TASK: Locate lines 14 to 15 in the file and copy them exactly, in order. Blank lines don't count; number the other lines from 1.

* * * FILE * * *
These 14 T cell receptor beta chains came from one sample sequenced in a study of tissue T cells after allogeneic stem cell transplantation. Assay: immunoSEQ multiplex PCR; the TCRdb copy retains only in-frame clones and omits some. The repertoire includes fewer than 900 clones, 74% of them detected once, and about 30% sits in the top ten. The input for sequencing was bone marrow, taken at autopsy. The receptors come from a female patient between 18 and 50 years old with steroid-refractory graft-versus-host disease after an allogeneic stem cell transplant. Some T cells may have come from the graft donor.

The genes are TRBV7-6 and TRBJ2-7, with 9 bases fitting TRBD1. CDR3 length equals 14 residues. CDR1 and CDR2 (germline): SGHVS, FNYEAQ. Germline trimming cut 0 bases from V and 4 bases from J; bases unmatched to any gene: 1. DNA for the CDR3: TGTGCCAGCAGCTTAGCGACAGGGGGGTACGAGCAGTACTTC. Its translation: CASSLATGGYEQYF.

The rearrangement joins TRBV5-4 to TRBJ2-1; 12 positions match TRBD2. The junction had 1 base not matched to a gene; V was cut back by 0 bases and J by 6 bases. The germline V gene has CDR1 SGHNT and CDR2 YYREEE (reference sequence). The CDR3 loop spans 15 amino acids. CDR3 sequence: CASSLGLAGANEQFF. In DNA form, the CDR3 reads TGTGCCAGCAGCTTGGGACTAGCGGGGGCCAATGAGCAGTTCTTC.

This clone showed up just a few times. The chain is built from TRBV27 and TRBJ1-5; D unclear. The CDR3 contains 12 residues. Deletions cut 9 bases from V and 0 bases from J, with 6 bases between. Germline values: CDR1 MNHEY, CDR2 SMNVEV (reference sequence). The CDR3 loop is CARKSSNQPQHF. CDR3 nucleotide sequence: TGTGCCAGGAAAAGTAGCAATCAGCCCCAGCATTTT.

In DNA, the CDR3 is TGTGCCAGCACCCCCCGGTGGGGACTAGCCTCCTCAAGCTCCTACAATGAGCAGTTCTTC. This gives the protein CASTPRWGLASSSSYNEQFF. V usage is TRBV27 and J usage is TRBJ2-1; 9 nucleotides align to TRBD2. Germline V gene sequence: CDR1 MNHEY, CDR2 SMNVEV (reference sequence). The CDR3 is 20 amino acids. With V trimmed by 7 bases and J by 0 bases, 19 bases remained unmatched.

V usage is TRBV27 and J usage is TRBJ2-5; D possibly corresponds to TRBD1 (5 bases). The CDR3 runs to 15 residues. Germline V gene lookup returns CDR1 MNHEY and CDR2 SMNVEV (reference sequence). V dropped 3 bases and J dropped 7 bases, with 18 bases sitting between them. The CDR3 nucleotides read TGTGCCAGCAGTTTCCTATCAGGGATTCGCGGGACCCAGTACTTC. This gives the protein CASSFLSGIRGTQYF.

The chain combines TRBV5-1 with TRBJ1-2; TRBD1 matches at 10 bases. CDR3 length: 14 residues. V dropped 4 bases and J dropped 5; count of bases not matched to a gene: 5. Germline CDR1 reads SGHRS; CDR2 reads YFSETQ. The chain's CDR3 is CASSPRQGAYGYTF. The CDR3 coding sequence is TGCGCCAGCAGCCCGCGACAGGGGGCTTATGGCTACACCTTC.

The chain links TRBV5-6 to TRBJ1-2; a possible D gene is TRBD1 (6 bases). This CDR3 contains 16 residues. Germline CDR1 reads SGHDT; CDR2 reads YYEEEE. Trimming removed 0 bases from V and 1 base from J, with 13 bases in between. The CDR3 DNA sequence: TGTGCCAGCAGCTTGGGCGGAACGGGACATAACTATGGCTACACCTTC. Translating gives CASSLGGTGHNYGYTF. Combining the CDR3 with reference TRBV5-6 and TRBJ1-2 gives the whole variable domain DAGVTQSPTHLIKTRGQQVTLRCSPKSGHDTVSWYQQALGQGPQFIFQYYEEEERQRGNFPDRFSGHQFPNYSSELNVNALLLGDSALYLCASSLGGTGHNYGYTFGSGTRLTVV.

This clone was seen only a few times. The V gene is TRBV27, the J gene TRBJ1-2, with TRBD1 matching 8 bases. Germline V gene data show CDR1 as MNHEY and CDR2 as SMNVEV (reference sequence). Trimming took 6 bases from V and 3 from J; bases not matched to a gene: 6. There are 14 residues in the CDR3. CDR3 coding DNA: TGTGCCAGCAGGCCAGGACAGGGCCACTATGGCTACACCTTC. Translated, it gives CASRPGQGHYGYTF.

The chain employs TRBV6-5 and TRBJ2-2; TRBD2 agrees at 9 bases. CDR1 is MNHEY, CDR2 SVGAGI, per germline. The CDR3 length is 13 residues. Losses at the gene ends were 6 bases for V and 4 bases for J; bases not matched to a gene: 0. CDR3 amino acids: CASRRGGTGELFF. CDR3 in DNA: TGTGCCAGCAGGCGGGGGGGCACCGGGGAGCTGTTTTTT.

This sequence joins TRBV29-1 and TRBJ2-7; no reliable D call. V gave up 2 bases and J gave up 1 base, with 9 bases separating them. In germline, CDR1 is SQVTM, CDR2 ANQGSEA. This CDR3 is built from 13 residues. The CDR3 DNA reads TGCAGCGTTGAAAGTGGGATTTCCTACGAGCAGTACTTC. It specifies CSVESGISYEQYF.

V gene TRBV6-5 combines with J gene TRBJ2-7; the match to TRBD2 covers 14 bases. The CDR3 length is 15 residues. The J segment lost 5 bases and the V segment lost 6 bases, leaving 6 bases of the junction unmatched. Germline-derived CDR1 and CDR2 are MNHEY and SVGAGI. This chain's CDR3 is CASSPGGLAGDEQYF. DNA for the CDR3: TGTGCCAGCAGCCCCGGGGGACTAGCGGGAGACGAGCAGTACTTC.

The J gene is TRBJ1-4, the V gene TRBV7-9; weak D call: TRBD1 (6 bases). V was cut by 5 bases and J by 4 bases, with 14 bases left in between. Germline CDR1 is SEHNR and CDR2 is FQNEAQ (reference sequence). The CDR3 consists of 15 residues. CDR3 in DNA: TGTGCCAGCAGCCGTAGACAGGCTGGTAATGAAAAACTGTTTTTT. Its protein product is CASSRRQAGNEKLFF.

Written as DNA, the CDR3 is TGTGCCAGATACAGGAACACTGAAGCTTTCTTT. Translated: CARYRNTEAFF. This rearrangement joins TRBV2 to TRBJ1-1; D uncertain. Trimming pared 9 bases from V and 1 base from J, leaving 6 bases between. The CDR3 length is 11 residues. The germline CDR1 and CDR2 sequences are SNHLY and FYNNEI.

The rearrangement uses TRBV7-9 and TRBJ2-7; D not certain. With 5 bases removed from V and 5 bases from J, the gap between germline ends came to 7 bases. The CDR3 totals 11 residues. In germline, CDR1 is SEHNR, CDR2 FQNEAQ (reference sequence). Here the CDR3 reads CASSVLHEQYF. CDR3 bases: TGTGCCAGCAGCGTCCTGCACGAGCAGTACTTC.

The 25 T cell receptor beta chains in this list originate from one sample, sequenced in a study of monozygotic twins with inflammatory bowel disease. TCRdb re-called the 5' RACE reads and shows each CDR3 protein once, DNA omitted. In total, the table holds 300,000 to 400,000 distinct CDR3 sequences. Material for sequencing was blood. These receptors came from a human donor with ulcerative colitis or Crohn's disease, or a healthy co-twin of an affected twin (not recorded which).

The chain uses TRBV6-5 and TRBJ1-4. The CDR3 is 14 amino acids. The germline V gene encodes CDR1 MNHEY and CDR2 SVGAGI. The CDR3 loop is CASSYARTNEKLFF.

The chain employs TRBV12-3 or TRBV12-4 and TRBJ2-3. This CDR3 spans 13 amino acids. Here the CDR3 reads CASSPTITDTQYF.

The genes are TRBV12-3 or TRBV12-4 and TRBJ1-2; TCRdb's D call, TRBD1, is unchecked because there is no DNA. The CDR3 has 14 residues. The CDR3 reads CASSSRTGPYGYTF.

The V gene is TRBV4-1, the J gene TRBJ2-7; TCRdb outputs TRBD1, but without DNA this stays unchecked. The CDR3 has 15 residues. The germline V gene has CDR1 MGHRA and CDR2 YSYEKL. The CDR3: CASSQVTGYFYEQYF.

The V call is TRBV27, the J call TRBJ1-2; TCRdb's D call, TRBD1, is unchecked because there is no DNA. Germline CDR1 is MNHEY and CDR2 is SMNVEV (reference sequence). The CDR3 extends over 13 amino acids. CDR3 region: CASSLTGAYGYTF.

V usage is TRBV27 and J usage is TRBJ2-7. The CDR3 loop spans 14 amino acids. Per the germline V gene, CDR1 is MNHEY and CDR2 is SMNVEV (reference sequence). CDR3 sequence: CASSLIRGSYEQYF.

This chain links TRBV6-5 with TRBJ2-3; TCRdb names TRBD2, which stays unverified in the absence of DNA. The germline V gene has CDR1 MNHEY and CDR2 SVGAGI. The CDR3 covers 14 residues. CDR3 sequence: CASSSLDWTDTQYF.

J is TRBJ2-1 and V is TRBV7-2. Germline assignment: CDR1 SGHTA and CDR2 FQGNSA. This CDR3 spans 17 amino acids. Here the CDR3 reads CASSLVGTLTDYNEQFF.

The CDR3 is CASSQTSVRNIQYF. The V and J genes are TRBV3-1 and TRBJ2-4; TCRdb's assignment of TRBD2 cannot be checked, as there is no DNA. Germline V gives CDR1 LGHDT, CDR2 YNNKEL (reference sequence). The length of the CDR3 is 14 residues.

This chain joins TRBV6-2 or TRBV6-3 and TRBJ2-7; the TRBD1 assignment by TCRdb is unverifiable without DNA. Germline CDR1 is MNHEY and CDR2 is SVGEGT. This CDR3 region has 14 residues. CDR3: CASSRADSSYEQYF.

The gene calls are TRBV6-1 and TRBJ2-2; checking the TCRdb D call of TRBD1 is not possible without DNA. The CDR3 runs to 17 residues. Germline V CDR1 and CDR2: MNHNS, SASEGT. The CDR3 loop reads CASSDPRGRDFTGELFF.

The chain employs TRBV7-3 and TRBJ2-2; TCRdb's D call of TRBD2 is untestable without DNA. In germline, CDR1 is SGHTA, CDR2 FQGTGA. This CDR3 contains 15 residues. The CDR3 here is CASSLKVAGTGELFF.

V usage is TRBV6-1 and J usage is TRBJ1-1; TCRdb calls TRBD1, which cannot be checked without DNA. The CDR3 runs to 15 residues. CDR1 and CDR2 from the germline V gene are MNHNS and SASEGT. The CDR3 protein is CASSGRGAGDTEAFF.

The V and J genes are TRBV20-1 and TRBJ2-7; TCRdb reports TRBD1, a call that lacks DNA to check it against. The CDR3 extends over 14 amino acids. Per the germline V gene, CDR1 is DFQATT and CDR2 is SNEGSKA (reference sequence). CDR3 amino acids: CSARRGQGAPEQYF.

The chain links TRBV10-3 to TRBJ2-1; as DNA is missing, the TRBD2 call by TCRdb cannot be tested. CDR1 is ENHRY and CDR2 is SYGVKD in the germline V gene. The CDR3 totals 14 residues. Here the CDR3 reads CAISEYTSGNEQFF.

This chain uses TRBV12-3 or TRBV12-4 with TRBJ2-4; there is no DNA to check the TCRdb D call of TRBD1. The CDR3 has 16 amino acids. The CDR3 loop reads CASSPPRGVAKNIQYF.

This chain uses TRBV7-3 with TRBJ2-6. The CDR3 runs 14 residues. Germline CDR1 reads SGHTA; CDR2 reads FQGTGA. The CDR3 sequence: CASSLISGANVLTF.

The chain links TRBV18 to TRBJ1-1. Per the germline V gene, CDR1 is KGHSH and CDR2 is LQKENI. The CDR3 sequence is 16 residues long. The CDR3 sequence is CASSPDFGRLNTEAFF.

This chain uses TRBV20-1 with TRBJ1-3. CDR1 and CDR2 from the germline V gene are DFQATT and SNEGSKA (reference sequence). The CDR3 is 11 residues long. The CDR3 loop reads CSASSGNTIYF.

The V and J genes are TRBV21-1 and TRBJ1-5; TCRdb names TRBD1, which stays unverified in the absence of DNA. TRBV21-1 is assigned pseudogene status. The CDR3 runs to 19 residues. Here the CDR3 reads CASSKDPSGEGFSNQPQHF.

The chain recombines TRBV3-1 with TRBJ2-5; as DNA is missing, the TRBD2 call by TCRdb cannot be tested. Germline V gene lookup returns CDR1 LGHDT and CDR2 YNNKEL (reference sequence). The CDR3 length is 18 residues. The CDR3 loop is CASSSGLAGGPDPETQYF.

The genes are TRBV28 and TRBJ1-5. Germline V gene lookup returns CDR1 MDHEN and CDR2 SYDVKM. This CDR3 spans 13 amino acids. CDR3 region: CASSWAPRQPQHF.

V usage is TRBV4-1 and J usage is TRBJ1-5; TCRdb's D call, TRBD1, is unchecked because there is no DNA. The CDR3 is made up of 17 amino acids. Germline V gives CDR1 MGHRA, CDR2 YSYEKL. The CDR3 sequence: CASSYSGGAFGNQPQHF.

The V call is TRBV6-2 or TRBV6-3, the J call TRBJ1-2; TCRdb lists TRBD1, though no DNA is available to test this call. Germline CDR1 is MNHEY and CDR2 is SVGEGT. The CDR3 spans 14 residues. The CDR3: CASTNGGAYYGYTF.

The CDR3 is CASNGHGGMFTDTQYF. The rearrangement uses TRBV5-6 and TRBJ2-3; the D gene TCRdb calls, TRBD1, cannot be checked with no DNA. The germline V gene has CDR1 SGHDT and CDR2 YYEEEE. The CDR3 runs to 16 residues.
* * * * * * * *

Written as DNA, the CDR3 is TGTGCCAGATACAGGAACACTGAAGCTTTCTTT. Translated: CARYRNTEAFF. This rearrangement joins TRBV2 to TRBJ1-1; D uncertain. Trimming pared 9 bases from V and 1 base from J, leaving 6 bases between. The CDR3 length is 11 residues. The germline CDR1 and CDR2 sequences are SNHLY and FYNNEI.

The rearrangement uses TRBV7-9 and TRBJ2-7; D not certain. With 5 bases removed from V and 5 bases from J, the gap between germline ends came to 7 bases. The CDR3 totals 11 residues. In germline, CDR1 is SEHNR, CDR2 FQNEAQ (reference sequence). Here the CDR3 reads CASSVLHEQYF. CDR3 bases: TGTGCCAGCAGCGTCCTGCACGAGCAGTACTTC.